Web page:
During a crisis, managers can opportunistically manage earnings up to conceal true performance (Choi, Kim, and Lee 2011) or take more write-offs (“big bath”) since most firms are experiencing significant losses. Since the purpose of this study is to examine earnings management in typical periods, I choose a sample period that reflects this aim. As a sensitivity check, I collect financial information for 60 of the municipalities in my sample for their most recent year available, conduct the operating transfer analysis, and note that the results are consistent.
California and Ohio combine for 56 municipalities in the sample. To ensure that these two states are not driving my results, I include state fixed effects.
When municipal fixed effects are omitted from the model, Pre-Managed CFB remains significantly negative but Other Financing Sources, Beg Fund Balance are statistically significantly negative, while Pre-Managed CFB and Other Financing Sources for the governmental funds also yield negative and statistically significant coefficients, respectively. Beg Fund Balance for the governmental funds produces a positive and significant coefficient.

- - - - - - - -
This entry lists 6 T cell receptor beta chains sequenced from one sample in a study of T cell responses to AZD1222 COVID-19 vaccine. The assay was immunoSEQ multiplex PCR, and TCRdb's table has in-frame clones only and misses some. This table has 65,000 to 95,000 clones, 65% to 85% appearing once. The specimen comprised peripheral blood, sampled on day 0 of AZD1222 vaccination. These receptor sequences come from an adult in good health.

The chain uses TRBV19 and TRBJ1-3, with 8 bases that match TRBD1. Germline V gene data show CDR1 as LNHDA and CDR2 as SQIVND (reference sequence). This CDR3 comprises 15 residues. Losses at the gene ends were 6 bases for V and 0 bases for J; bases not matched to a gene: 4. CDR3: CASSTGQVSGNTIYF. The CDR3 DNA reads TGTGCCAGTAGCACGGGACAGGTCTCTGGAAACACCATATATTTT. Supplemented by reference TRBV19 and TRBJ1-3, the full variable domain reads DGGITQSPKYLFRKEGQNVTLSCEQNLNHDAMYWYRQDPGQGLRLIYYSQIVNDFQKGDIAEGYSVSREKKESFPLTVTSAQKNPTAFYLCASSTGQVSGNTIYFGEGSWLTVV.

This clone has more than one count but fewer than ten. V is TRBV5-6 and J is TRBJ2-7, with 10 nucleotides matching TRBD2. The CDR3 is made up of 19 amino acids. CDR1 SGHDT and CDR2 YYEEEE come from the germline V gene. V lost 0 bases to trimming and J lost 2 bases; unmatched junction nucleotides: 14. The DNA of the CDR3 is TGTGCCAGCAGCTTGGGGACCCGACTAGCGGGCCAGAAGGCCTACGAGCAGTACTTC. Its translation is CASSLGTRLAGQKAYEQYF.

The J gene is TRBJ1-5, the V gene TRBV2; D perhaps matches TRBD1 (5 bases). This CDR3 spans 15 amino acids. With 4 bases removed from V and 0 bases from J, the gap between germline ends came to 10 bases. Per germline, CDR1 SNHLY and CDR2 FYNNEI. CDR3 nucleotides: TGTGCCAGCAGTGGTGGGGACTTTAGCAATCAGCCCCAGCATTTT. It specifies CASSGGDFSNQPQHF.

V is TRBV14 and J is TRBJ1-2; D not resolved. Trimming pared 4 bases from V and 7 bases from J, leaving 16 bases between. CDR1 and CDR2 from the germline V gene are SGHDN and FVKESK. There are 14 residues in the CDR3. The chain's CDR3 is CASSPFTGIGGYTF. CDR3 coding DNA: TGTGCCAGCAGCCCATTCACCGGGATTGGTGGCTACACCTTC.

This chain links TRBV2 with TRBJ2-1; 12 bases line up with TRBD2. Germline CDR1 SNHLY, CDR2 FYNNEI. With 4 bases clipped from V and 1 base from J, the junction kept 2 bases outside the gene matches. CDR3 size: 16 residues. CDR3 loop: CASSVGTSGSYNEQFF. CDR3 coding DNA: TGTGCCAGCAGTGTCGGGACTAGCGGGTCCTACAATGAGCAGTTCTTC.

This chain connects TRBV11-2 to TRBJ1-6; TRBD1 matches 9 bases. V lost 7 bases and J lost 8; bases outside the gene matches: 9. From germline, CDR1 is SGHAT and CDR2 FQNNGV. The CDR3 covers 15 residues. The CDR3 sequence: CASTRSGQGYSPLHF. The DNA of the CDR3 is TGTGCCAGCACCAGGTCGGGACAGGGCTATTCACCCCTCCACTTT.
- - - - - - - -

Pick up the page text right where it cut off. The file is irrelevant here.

Transfers can be influenced by amounts available in the enterprise funds. Results are unchanged when period t change in pre-transfer enterprise fund balance is included.
The results are robust when Intergovt. Revenue and Pension Costs are considered as binary variables based on a quartile ranking or median ranking of the prior-year amounts of intergovernmental revenue or pension costs.
A regression model is considered that includes all the factors and their respective interactions. The interaction between Pre-Managed CFB and the following citizen oversight variables produces a negative and significant coefficient: Citizen Initiative, Citizen Boards, and Recall. The interaction for Appointment Method is negative but insignificant. The interaction between Pre-Managed CFB and Pension Costs is positive and significant, while the interaction with Intergovt. Revenue is positive but insignificant. The interaction for Bond Issue is negative but insignificant. The interaction for Strong Mayor is negative but insignificant. The difference in results between this specification and the one reported in Table 3 indicates multi-collinearity between factors.
I am grateful for the extremely helpful comments and suggestions made by the editor, two anonymous referees, Shijun Cheng, Rebecca Hann, Michael Kimbrough, and Martin Loeb.